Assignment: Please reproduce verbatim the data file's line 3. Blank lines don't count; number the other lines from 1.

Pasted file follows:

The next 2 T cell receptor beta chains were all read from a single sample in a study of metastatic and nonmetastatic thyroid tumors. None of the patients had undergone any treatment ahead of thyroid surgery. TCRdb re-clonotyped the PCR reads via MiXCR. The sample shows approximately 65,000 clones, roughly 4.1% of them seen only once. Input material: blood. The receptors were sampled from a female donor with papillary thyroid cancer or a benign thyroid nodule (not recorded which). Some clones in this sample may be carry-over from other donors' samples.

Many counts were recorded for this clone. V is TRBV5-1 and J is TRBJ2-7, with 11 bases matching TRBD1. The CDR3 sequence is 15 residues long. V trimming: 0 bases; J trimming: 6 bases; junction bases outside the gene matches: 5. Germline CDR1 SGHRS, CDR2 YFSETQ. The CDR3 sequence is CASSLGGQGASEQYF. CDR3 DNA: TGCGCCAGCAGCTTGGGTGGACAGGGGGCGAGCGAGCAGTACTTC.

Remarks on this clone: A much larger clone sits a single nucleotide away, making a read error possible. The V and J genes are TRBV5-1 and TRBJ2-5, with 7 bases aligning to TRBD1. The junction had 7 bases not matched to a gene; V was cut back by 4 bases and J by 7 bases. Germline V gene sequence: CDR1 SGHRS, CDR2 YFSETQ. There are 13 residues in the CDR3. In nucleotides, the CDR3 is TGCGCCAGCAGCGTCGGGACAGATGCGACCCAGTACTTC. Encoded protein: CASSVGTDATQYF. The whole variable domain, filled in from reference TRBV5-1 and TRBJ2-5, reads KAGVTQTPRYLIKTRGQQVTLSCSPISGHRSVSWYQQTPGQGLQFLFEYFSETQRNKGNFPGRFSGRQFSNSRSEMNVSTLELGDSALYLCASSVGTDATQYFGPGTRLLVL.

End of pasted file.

Remarks on this clone: A much larger clone sits a single nucleotide away, making a read error possible. The V and J genes are TRBV5-1 and TRBJ2-5, with 7 bases aligning to TRBD1. The junction had 7 bases not matched to a gene; V was cut back by 4 bases and J by 7 bases. Germline V gene sequence: CDR1 SGHRS, CDR2 YFSETQ. There are 13 residues in the CDR3. In nucleotides, the CDR3 is TGCGCCAGCAGCGTCGGGACAGATGCGACCCAGTACTTC. Encoded protein: CASSVGTDATQYF. The whole variable domain, filled in from reference TRBV5-1 and TRBJ2-5, reads KAGVTQTPRYLIKTRGQQVTLSCSPISGHRSVSWYQQTPGQGLQFLFEYFSETQRNKGNFPGRFSGRQFSNSRSEMNVSTLELGDSALYLCASSVGTDATQYFGPGTRLLVL.